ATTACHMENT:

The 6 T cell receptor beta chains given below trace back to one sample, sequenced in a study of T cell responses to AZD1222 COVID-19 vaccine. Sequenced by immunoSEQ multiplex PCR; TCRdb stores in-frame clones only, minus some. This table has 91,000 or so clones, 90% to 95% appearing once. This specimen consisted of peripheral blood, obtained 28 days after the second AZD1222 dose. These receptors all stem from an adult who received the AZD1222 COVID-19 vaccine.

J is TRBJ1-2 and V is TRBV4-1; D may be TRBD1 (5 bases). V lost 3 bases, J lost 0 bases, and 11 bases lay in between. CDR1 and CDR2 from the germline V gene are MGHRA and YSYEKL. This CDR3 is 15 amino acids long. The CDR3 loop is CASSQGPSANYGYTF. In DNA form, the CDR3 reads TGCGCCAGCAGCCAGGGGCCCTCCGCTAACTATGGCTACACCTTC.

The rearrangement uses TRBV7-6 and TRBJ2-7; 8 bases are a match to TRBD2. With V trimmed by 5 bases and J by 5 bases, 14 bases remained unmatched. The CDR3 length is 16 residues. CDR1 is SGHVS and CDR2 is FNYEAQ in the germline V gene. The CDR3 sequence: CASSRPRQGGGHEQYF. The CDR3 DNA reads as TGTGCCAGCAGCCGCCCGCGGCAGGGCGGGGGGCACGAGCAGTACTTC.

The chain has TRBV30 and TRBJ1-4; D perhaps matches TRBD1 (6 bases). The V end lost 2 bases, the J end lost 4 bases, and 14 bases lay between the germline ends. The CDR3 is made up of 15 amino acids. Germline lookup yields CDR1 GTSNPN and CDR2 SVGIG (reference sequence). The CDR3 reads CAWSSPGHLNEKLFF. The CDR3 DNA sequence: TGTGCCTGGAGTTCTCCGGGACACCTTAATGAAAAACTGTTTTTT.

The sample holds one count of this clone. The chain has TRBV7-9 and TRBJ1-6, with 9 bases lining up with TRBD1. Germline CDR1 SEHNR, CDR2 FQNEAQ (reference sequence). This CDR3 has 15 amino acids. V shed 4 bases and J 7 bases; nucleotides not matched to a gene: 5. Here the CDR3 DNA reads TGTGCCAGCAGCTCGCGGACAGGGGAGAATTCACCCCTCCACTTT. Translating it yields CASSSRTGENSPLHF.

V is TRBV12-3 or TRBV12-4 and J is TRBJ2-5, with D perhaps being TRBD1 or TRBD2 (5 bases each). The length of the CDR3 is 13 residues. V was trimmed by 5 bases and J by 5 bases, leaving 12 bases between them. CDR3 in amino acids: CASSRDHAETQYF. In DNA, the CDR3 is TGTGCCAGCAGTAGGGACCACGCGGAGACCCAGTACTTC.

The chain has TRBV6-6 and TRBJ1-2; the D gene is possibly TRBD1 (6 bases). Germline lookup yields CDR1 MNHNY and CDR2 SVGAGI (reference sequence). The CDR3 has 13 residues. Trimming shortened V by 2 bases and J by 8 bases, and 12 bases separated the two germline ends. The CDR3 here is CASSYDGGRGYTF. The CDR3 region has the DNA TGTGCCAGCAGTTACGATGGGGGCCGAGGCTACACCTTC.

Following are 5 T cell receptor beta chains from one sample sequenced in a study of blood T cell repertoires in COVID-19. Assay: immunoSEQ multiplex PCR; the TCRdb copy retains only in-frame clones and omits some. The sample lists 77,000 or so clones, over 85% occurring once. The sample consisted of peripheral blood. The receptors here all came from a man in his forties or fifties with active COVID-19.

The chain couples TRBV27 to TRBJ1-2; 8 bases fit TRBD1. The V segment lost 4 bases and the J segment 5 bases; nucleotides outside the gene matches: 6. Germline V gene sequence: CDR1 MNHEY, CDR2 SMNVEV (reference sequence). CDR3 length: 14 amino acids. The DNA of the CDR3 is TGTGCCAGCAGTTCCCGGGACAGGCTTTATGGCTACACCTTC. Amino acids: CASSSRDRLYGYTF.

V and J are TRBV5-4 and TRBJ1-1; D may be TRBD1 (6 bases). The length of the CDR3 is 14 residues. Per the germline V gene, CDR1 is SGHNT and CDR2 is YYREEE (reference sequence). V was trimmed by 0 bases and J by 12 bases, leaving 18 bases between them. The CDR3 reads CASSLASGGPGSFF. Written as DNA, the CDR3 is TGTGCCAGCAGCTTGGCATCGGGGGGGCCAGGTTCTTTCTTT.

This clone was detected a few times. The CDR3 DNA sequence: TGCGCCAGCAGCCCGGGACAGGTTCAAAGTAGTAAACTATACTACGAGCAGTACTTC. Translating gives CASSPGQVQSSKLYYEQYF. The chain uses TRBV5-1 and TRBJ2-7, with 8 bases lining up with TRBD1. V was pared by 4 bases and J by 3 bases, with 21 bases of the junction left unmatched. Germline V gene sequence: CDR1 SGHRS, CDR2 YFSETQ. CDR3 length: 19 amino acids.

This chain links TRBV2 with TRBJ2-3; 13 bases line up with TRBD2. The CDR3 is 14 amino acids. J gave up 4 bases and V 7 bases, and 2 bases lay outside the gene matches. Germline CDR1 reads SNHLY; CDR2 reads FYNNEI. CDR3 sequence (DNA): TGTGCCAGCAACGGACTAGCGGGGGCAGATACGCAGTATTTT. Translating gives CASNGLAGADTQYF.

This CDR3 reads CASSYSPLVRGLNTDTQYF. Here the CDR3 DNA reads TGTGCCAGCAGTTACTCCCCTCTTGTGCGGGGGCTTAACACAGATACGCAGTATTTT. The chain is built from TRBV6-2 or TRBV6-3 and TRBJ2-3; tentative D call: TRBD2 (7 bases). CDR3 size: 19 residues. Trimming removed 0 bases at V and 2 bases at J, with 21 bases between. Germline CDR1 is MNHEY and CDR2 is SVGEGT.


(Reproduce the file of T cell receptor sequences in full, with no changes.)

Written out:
The 6 T cell receptor beta chains given below trace back to one sample, sequenced in a study of T cell responses to AZD1222 COVID-19 vaccine. Sequenced by immunoSEQ multiplex PCR; TCRdb stores in-frame clones only, minus some. This table has 91,000 or so clones, 90% to 95% appearing once. This specimen consisted of peripheral blood, obtained 28 days after the second AZD1222 dose. These receptors all stem from an adult who received the AZD1222 COVID-19 vaccine.

J is TRBJ1-2 and V is TRBV4-1; D may be TRBD1 (5 bases). V lost 3 bases, J lost 0 bases, and 11 bases lay in between. CDR1 and CDR2 from the germline V gene are MGHRA and YSYEKL. This CDR3 is 15 amino acids long. The CDR3 loop is CASSQGPSANYGYTF. In DNA form, the CDR3 reads TGCGCCAGCAGCCAGGGGCCCTCCGCTAACTATGGCTACACCTTC.

The rearrangement uses TRBV7-6 and TRBJ2-7; 8 bases are a match to TRBD2. With V trimmed by 5 bases and J by 5 bases, 14 bases remained unmatched. The CDR3 length is 16 residues. CDR1 is SGHVS and CDR2 is FNYEAQ in the germline V gene. The CDR3 sequence: CASSRPRQGGGHEQYF. The CDR3 DNA reads as TGTGCCAGCAGCCGCCCGCGGCAGGGCGGGGGGCACGAGCAGTACTTC.

The chain has TRBV30 and TRBJ1-4; D perhaps matches TRBD1 (6 bases). The V end lost 2 bases, the J end lost 4 bases, and 14 bases lay between the germline ends. The CDR3 is made up of 15 amino acids. Germline lookup yields CDR1 GTSNPN and CDR2 SVGIG (reference sequence). The CDR3 reads CAWSSPGHLNEKLFF. The CDR3 DNA sequence: TGTGCCTGGAGTTCTCCGGGACACCTTAATGAAAAACTGTTTTTT.

The sample holds one count of this clone. The chain has TRBV7-9 and TRBJ1-6, with 9 bases lining up with TRBD1. Germline CDR1 SEHNR, CDR2 FQNEAQ (reference sequence). This CDR3 has 15 amino acids. V shed 4 bases and J 7 bases; nucleotides not matched to a gene: 5. Here the CDR3 DNA reads TGTGCCAGCAGCTCGCGGACAGGGGAGAATTCACCCCTCCACTTT. Translating it yields CASSSRTGENSPLHF.

V is TRBV12-3 or TRBV12-4 and J is TRBJ2-5, with D perhaps being TRBD1 or TRBD2 (5 bases each). The length of the CDR3 is 13 residues. V was trimmed by 5 bases and J by 5 bases, leaving 12 bases between them. CDR3 in amino acids: CASSRDHAETQYF. In DNA, the CDR3 is TGTGCCAGCAGTAGGGACCACGCGGAGACCCAGTACTTC.

The chain has TRBV6-6 and TRBJ1-2; the D gene is possibly TRBD1 (6 bases). Germline lookup yields CDR1 MNHNY and CDR2 SVGAGI (reference sequence). The CDR3 has 13 residues. Trimming shortened V by 2 bases and J by 8 bases, and 12 bases separated the two germline ends. The CDR3 here is CASSYDGGRGYTF. The CDR3 region has the DNA TGTGCCAGCAGTTACGATGGGGGCCGAGGCTACACCTTC.

Following are 5 T cell receptor beta chains from one sample sequenced in a study of blood T cell repertoires in COVID-19. Assay: immunoSEQ multiplex PCR; the TCRdb copy retains only in-frame clones and omits some. The sample lists 77,000 or so clones, over 85% occurring once. The sample consisted of peripheral blood. The receptors here all came from a man in his forties or fifties with active COVID-19.

The chain couples TRBV27 to TRBJ1-2; 8 bases fit TRBD1. The V segment lost 4 bases and the J segment 5 bases; nucleotides outside the gene matches: 6. Germline V gene sequence: CDR1 MNHEY, CDR2 SMNVEV (reference sequence). CDR3 length: 14 amino acids. The DNA of the CDR3 is TGTGCCAGCAGTTCCCGGGACAGGCTTTATGGCTACACCTTC. Amino acids: CASSSRDRLYGYTF.

V and J are TRBV5-4 and TRBJ1-1; D may be TRBD1 (6 bases). The length of the CDR3 is 14 residues. Per the germline V gene, CDR1 is SGHNT and CDR2 is YYREEE (reference sequence). V was trimmed by 0 bases and J by 12 bases, leaving 18 bases between them. The CDR3 reads CASSLASGGPGSFF. Written as DNA, the CDR3 is TGTGCCAGCAGCTTGGCATCGGGGGGGCCAGGTTCTTTCTTT.

This clone was detected a few times. The CDR3 DNA sequence: TGCGCCAGCAGCCCGGGACAGGTTCAAAGTAGTAAACTATACTACGAGCAGTACTTC. Translating gives CASSPGQVQSSKLYYEQYF. The chain uses TRBV5-1 and TRBJ2-7, with 8 bases lining up with TRBD1. V was pared by 4 bases and J by 3 bases, with 21 bases of the junction left unmatched. Germline V gene sequence: CDR1 SGHRS, CDR2 YFSETQ. CDR3 length: 19 amino acids.

This chain links TRBV2 with TRBJ2-3; 13 bases line up with TRBD2. The CDR3 is 14 amino acids. J gave up 4 bases and V 7 bases, and 2 bases lay outside the gene matches. Germline CDR1 reads SNHLY; CDR2 reads FYNNEI. CDR3 sequence (DNA): TGTGCCAGCAACGGACTAGCGGGGGCAGATACGCAGTATTTT. Translating gives CASNGLAGADTQYF.

This CDR3 reads CASSYSPLVRGLNTDTQYF. Here the CDR3 DNA reads TGTGCCAGCAGTTACTCCCCTCTTGTGCGGGGGCTTAACACAGATACGCAGTATTTT. The chain is built from TRBV6-2 or TRBV6-3 and TRBJ2-3; tentative D call: TRBD2 (7 bases). CDR3 size: 19 residues. Trimming removed 0 bases at V and 2 bases at J, with 21 bases between. Germline CDR1 is MNHEY and CDR2 is SVGEGT.